Marvel Creative Committee

Not all studio notes are terrible. Early drafts of Good Will Hunting included a subplot about Will going on the run from the FBI, but writers Matt Damon and Ben Affleck were encouraged to cut that and the movie is better off for it. But sometimes you come across a studio note that’s so awful, it would have altered the entire vibe of a movie so drastically that the final product as we know it today might not even have been recognizable if they got their wish.

Such is the case with an anecdote shared by writer/director James Gunn in Vanity Fair’s big Marvel Studios cover story yesterday. Gunn explained that the Marvel Creative Committee – a now disbanded group of advisors who used to have major creative input on Marvel movies – tried to get him to remove the Awesome Mix soundtrack from Guardians of the Galaxy.

The biggest news from the in-depth Vanity Fair cover story was about how Avengers 4 will mark the end of the Marvel Cinematic Universe as we know it and how the studio has 20 more movies planned for the future (and they’ll continue to make more after that). But Gunn shared an interesting story about conflicts he had while making Guardians of the Galaxy – namely, butting heads with Marvel’s Creative Committee, a group put together by the reclusive (and notoriously stingy) Marvel Entertainment head Ike Perlmutter. It consisted of Marvel Entertainment president Alan Fine, Marvel Comics writer Brian Michael Bendis, Marvel Comics publisher Dan Buckley, and Marvel Entertainment CCO Joe Quesada, but the group was disbanded (or at least, relegated to the TV realm) when Marvel Studios head Kevin Feige threatened to quit over disputes and Disney CEO Bob Iger restructured the company so Feige no longer needed to answer to Perlmutter.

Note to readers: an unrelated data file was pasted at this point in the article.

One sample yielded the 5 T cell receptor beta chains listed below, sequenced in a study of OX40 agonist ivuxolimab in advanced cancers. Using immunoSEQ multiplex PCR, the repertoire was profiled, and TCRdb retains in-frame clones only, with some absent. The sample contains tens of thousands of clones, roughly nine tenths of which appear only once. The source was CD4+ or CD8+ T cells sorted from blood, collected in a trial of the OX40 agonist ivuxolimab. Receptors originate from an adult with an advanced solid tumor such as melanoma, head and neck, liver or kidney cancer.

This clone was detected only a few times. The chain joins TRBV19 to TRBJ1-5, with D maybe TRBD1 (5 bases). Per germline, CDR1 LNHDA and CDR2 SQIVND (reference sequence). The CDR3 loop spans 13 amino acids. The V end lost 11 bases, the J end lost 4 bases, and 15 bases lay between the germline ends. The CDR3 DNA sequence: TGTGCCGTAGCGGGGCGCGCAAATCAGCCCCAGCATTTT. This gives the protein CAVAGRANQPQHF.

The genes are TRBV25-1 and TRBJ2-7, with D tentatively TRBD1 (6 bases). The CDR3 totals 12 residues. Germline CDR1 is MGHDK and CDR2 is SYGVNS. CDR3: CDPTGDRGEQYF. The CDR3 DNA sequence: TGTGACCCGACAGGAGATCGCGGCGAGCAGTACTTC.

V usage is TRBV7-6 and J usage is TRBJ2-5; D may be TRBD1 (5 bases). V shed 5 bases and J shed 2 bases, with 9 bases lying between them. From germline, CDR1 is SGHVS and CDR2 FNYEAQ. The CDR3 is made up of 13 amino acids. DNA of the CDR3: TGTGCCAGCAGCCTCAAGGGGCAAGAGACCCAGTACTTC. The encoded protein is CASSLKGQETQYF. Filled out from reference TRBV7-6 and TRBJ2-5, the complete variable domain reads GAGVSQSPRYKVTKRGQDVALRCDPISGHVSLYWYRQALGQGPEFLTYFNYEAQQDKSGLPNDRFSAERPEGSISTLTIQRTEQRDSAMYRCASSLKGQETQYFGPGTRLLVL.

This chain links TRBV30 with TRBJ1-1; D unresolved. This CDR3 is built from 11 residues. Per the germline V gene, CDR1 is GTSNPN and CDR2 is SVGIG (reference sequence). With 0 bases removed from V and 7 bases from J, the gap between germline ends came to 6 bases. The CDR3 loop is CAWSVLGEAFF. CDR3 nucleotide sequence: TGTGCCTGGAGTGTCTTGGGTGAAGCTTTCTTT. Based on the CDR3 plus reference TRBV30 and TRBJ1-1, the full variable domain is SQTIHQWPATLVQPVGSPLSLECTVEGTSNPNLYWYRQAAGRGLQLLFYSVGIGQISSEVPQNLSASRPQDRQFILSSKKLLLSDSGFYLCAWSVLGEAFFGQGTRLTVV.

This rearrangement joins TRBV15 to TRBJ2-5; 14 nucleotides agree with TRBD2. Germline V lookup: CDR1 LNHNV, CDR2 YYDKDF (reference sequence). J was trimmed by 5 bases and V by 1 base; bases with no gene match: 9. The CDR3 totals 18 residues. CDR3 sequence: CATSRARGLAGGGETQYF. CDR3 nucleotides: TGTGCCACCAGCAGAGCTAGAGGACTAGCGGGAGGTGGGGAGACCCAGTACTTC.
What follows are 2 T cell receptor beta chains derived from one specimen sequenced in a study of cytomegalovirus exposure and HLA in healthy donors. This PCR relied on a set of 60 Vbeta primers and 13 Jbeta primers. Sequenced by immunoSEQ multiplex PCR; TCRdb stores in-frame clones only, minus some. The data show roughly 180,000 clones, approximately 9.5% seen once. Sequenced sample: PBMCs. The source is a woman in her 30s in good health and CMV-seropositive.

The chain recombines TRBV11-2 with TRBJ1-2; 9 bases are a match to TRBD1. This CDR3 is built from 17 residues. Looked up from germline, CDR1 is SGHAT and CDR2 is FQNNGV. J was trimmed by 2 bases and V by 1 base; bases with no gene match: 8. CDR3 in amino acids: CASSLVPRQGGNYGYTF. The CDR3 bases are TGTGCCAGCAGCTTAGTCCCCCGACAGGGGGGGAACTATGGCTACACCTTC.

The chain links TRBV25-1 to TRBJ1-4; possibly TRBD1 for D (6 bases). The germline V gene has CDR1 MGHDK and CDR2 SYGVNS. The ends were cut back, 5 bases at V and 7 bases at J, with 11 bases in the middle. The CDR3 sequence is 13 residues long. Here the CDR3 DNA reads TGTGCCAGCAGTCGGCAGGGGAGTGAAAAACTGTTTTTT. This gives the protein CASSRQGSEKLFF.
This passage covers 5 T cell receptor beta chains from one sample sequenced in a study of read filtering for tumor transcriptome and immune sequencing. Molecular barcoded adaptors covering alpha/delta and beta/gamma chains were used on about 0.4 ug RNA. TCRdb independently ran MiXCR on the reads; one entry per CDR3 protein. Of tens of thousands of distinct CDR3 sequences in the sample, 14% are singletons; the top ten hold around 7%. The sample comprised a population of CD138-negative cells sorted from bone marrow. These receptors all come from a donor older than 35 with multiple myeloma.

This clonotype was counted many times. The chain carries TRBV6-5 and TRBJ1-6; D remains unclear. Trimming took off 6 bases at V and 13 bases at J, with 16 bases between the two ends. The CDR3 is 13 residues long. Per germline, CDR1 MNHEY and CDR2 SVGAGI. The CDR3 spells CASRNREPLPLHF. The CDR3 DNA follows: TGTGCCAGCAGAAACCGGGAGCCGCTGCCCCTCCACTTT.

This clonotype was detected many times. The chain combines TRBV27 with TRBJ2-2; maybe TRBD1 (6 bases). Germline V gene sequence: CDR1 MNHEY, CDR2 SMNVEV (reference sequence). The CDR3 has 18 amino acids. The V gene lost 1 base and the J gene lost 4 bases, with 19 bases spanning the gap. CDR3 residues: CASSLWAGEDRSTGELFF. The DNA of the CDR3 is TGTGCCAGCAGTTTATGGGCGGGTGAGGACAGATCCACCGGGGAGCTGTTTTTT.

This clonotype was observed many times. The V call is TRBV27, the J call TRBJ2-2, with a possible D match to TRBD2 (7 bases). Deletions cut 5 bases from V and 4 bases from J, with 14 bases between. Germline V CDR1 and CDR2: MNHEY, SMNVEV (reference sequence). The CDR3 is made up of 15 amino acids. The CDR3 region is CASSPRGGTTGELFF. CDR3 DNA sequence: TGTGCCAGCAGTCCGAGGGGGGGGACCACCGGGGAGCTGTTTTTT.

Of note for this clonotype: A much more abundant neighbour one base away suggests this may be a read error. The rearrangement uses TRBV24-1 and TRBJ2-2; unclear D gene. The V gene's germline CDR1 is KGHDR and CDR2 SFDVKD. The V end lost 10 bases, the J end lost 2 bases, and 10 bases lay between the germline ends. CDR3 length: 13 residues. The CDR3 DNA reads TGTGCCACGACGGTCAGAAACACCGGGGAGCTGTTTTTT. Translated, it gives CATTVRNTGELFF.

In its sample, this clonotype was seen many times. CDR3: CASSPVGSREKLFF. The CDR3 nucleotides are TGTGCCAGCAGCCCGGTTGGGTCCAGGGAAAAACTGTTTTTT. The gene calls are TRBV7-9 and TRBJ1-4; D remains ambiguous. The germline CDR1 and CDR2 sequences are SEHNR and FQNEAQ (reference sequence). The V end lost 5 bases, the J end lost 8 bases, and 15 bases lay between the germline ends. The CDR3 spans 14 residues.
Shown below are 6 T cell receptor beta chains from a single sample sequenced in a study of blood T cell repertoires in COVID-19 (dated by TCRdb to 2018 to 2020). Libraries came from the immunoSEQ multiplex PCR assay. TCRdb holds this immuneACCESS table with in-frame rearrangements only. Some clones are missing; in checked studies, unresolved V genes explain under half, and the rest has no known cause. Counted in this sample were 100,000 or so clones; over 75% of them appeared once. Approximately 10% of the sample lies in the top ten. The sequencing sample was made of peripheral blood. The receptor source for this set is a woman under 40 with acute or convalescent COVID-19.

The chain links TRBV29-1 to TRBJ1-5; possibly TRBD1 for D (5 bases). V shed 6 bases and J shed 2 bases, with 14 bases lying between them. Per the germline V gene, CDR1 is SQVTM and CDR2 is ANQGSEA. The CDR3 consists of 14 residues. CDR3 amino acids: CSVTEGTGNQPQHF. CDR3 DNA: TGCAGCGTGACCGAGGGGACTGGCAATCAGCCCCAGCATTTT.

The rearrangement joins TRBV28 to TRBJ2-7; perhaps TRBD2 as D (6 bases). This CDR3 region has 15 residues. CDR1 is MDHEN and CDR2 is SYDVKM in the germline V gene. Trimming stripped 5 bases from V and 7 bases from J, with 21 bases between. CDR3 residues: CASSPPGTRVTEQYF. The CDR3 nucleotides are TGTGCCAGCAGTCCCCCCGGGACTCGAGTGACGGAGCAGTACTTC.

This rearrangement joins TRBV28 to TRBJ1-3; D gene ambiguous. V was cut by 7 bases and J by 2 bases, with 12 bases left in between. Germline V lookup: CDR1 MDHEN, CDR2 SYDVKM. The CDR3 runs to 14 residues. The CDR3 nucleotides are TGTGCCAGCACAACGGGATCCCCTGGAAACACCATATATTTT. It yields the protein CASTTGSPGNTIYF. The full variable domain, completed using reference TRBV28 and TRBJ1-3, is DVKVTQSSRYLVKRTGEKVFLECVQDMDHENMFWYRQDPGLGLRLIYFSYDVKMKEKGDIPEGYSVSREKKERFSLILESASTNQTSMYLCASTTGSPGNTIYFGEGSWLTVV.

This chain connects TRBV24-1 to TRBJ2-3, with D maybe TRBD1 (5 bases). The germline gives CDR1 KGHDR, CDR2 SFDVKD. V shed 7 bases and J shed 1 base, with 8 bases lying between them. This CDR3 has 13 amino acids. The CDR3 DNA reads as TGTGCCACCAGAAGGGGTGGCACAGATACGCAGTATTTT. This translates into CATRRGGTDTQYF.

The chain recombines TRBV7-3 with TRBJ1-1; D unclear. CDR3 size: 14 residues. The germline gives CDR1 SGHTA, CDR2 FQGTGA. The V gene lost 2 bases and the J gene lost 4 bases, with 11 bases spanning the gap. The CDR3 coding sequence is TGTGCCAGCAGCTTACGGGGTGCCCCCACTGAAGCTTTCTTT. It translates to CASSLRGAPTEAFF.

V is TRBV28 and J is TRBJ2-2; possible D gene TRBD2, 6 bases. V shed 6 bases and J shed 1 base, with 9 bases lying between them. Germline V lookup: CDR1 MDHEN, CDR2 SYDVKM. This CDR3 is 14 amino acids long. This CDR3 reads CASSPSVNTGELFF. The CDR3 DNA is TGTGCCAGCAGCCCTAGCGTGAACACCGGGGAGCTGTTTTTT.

Here’s an excerpt from VF about Gunn’s experience:

Director James Gunn chalked up every conflict he had making Guardians of the Galaxy to Perlmutter and the Marvel “creative committee”—a legacy of the studio’s early days—which read every script and gave writers and filmmakers feedback. Said Gunn, “They were a group of comic-book writers and toy people” who gave him “haphazard” notes. The committee, for example, suggested Guardians of the Galaxy ditch the 70s music that the film’s hero loves.

That music is so ingrained into the very identity of that movie, so the notion of just swapping out the ’70s jams for…well, anything else, really, strikes me as ridiculous. Were the committee members afraid that the younger audience wouldn’t be able to relate to those older songs? And dare I even wonder what they wanted Gunn to replace his chosen selections with instead?

Either way, Gunn was vindicated when his soundtrack went platinum, and Feige now happily runs Marvel Studios without the interference of the creative committee, so it all worked out in the end.

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